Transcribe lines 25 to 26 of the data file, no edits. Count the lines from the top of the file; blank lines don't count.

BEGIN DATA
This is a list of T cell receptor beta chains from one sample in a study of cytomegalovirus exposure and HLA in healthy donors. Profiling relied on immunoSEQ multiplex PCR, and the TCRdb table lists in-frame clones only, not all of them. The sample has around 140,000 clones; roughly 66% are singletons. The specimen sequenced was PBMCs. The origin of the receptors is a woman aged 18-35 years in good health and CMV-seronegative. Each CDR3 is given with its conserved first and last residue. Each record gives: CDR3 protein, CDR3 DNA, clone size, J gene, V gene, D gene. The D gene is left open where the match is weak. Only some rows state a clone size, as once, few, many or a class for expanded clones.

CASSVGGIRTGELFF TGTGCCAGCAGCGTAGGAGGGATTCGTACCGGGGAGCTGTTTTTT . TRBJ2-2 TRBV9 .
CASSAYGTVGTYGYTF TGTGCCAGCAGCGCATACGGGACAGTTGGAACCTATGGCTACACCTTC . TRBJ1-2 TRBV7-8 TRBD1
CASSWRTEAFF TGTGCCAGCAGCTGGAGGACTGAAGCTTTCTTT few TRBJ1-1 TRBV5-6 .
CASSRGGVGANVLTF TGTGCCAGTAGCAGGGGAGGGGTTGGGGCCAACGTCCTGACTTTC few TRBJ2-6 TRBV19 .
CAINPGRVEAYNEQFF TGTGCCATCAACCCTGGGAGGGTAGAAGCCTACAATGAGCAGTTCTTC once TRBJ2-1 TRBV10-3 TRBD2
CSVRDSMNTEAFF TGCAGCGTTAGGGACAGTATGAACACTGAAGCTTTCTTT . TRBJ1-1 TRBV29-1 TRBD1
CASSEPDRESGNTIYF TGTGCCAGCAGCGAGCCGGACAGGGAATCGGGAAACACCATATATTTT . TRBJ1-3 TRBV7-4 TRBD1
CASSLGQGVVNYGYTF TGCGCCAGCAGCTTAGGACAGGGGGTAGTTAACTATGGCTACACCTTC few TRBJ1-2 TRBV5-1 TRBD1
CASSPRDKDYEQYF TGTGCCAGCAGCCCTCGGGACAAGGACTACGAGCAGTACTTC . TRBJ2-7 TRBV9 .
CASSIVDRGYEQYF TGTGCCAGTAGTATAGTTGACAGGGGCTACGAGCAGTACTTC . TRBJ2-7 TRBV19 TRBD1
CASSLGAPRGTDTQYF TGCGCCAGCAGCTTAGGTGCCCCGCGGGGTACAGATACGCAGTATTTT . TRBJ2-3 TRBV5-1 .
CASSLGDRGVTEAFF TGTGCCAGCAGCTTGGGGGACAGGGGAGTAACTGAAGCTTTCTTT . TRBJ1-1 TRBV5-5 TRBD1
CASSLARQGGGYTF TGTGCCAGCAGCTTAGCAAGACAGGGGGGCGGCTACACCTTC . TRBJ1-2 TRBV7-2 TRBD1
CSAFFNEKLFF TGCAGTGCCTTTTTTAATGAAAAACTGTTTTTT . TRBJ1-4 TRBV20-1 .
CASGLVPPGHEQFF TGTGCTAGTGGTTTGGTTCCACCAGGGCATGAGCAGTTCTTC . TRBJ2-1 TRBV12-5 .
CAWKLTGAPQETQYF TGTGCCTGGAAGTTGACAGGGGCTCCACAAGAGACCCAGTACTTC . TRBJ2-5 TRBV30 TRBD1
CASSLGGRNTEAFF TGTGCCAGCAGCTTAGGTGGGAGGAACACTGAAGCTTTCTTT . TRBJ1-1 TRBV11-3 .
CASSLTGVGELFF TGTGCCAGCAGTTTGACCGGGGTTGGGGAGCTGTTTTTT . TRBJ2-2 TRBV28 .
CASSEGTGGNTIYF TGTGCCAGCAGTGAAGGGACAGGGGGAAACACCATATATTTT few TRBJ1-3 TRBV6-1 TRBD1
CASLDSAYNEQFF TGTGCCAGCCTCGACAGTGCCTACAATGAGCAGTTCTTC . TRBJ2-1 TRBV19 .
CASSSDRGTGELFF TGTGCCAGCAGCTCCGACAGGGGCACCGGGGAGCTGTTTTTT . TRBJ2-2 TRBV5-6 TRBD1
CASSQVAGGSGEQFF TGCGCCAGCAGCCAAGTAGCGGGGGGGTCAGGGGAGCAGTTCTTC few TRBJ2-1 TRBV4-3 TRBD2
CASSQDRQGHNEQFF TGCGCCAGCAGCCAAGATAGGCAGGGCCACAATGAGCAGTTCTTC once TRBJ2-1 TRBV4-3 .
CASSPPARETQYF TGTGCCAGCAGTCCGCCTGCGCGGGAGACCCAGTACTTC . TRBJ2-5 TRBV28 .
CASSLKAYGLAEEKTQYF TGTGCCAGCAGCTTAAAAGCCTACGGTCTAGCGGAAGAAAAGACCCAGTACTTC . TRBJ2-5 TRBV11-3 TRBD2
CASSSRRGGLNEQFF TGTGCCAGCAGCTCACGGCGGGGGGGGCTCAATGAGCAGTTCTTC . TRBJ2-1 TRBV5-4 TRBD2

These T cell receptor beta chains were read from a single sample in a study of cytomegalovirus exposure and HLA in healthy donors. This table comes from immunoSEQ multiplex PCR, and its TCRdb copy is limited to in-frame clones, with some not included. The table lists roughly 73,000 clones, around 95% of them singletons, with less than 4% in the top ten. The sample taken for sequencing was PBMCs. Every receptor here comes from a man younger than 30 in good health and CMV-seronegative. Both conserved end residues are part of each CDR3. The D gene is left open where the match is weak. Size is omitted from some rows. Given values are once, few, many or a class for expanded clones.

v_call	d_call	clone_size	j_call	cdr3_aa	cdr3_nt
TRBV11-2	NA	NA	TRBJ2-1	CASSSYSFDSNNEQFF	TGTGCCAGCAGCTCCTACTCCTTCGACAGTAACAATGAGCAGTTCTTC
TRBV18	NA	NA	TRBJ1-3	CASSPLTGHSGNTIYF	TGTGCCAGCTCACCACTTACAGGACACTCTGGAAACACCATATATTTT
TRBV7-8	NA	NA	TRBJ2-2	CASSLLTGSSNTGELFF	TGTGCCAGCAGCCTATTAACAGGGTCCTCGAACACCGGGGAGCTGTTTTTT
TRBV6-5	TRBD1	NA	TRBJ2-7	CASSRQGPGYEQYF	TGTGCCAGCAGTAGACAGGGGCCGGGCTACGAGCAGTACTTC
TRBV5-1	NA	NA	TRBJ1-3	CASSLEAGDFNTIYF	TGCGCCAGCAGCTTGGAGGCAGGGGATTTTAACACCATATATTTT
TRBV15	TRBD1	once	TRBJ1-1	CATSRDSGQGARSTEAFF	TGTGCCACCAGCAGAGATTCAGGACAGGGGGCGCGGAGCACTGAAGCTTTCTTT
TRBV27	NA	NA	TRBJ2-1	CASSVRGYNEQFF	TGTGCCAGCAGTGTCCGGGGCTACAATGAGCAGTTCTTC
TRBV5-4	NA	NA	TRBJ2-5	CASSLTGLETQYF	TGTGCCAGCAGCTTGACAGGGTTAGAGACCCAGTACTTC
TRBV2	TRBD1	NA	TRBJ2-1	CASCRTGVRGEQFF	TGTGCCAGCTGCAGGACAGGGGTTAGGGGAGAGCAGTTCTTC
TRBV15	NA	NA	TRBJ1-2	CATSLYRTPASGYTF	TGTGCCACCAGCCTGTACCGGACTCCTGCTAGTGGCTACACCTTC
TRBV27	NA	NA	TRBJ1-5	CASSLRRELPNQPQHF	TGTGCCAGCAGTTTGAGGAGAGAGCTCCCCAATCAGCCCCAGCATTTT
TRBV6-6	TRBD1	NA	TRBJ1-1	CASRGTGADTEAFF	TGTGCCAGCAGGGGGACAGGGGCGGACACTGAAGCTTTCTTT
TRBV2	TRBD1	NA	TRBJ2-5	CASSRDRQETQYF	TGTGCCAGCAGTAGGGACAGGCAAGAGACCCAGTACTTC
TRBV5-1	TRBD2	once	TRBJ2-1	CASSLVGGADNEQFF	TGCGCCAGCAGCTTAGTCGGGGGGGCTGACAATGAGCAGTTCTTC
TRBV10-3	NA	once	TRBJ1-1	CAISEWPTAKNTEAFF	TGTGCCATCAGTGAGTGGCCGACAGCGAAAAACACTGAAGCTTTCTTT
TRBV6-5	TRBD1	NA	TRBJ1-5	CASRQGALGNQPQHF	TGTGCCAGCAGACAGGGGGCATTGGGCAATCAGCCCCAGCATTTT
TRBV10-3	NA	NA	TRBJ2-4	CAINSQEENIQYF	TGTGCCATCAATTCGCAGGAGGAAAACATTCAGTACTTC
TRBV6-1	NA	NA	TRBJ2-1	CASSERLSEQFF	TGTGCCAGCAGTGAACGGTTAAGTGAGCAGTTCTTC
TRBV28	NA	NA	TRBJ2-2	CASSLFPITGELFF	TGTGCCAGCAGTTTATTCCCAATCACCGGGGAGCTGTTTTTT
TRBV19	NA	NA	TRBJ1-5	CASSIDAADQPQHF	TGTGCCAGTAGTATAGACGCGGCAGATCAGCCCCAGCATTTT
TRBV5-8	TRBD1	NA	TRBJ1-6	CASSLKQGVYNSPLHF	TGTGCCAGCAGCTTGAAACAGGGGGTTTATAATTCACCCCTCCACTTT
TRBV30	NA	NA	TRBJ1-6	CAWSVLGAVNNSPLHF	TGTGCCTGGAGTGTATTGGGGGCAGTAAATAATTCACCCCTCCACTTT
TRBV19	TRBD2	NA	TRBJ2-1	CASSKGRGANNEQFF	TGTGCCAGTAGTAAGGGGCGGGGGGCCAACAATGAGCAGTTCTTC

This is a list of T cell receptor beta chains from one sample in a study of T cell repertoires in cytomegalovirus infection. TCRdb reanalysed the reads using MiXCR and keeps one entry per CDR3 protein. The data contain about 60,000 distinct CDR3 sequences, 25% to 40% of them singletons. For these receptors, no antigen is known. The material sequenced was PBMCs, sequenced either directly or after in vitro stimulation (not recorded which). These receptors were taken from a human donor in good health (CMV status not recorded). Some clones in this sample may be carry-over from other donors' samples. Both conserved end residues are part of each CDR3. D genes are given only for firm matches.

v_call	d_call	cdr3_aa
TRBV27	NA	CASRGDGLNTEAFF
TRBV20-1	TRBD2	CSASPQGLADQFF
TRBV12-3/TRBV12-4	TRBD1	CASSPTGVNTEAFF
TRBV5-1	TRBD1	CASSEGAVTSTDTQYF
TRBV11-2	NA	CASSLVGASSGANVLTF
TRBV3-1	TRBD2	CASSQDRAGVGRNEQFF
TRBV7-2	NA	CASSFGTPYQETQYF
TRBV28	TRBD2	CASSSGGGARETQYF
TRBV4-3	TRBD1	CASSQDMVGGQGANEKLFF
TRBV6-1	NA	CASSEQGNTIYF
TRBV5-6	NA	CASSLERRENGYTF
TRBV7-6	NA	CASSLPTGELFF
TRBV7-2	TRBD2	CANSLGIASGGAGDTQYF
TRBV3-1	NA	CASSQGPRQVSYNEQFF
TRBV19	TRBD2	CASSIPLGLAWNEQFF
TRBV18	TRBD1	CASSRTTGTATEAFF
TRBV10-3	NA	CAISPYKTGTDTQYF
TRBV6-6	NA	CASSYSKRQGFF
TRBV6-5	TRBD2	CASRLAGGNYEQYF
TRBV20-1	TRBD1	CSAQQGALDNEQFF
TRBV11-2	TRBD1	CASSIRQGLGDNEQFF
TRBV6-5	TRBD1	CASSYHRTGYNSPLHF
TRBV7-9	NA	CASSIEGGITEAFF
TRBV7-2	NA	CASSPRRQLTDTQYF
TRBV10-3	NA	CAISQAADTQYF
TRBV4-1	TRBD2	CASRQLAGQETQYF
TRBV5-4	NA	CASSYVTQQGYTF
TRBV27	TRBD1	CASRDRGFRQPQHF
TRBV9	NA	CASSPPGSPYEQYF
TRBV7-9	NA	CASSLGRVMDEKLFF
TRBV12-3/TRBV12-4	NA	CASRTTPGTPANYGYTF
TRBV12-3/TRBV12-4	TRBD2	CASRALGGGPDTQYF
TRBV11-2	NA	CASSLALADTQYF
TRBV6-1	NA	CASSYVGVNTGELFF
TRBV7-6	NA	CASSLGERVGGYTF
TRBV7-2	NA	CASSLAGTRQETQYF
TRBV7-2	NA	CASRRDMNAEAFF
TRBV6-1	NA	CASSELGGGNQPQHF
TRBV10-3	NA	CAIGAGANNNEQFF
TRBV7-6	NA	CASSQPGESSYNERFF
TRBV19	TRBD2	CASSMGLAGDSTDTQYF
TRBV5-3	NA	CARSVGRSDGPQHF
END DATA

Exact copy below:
CASSPPARETQYF TGTGCCAGCAGTCCGCCTGCGCGGGAGACCCAGTACTTC . TRBJ2-5 TRBV28 .
CASSLKAYGLAEEKTQYF TGTGCCAGCAGCTTAAAAGCCTACGGTCTAGCGGAAGAAAAGACCCAGTACTTC . TRBJ2-5 TRBV11-3 TRBD2